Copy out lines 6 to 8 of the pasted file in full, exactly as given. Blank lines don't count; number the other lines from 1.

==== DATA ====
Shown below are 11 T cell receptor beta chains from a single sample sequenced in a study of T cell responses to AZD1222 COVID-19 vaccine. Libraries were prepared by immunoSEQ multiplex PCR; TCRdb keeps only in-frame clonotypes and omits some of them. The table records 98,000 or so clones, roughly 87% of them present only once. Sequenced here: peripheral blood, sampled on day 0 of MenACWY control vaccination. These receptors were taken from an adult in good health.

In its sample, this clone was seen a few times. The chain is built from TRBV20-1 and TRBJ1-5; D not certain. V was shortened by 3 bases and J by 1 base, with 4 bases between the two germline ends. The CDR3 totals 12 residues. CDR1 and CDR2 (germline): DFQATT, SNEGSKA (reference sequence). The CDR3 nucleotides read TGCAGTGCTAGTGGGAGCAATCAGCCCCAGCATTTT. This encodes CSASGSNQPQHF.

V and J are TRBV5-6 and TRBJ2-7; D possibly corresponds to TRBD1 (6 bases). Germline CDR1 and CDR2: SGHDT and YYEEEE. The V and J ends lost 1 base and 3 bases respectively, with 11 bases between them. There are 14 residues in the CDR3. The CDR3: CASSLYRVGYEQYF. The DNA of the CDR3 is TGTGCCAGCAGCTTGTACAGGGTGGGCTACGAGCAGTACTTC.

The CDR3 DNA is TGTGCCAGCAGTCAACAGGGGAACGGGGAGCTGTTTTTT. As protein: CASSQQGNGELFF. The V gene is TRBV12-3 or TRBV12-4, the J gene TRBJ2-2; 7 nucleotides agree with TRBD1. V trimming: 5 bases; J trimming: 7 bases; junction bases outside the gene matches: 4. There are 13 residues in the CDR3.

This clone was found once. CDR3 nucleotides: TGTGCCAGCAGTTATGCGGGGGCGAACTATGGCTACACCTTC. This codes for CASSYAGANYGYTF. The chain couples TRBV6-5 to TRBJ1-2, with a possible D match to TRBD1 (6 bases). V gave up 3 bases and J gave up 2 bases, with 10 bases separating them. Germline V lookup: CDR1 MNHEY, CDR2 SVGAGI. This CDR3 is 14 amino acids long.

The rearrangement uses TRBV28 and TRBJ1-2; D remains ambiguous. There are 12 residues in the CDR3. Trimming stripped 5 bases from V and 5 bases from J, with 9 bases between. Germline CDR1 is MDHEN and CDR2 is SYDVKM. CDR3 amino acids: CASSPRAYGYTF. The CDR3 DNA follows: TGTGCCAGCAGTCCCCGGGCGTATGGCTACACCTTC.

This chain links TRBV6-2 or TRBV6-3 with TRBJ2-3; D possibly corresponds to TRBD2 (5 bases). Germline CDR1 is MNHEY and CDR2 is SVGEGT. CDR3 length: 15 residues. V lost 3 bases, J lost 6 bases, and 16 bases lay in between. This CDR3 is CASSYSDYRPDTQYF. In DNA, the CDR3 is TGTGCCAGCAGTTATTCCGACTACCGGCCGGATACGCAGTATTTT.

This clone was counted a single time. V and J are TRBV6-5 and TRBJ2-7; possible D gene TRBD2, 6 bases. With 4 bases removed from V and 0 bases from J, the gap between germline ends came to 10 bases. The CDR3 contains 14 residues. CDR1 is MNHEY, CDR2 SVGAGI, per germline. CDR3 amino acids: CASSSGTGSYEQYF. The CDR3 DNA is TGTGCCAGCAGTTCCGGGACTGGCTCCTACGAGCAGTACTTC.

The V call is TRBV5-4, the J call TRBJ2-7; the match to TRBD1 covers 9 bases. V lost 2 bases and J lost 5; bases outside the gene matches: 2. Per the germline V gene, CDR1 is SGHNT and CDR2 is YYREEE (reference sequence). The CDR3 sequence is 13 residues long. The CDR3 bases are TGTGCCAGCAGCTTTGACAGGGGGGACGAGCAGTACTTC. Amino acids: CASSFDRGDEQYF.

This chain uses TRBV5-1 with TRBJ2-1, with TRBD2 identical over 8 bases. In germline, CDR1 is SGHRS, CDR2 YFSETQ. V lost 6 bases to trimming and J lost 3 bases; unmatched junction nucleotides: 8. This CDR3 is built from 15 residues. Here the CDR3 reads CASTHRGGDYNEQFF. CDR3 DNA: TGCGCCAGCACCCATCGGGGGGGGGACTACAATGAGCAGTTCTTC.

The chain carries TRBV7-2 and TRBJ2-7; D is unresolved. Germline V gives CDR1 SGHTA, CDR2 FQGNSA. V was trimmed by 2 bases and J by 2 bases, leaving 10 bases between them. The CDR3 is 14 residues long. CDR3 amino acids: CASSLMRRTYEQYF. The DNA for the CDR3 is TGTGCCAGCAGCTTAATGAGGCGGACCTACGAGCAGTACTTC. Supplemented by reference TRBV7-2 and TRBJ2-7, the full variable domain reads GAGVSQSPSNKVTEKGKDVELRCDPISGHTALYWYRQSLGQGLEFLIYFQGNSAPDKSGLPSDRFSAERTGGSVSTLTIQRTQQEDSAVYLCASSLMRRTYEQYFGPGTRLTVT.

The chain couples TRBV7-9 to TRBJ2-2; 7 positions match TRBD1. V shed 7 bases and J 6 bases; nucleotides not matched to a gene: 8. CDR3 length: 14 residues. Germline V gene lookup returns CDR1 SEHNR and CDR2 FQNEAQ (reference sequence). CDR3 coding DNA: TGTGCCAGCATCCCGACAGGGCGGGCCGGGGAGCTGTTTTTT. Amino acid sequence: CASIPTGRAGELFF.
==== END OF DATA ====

The rearrangement uses TRBV28 and TRBJ1-2; D remains ambiguous. There are 12 residues in the CDR3. Trimming stripped 5 bases from V and 5 bases from J, with 9 bases between. Germline CDR1 is MDHEN and CDR2 is SYDVKM. CDR3 amino acids: CASSPRAYGYTF. The CDR3 DNA follows: TGTGCCAGCAGTCCCCGGGCGTATGGCTACACCTTC.

This chain links TRBV6-2 or TRBV6-3 with TRBJ2-3; D possibly corresponds to TRBD2 (5 bases). Germline CDR1 is MNHEY and CDR2 is SVGEGT. CDR3 length: 15 residues. V lost 3 bases, J lost 6 bases, and 16 bases lay in between. This CDR3 is CASSYSDYRPDTQYF. In DNA, the CDR3 is TGTGCCAGCAGTTATTCCGACTACCGGCCGGATACGCAGTATTTT.

This clone was counted a single time. V and J are TRBV6-5 and TRBJ2-7; possible D gene TRBD2, 6 bases. With 4 bases removed from V and 0 bases from J, the gap between germline ends came to 10 bases. The CDR3 contains 14 residues. CDR1 is MNHEY, CDR2 SVGAGI, per germline. CDR3 amino acids: CASSSGTGSYEQYF. The CDR3 DNA is TGTGCCAGCAGTTCCGGGACTGGCTCCTACGAGCAGTACTTC.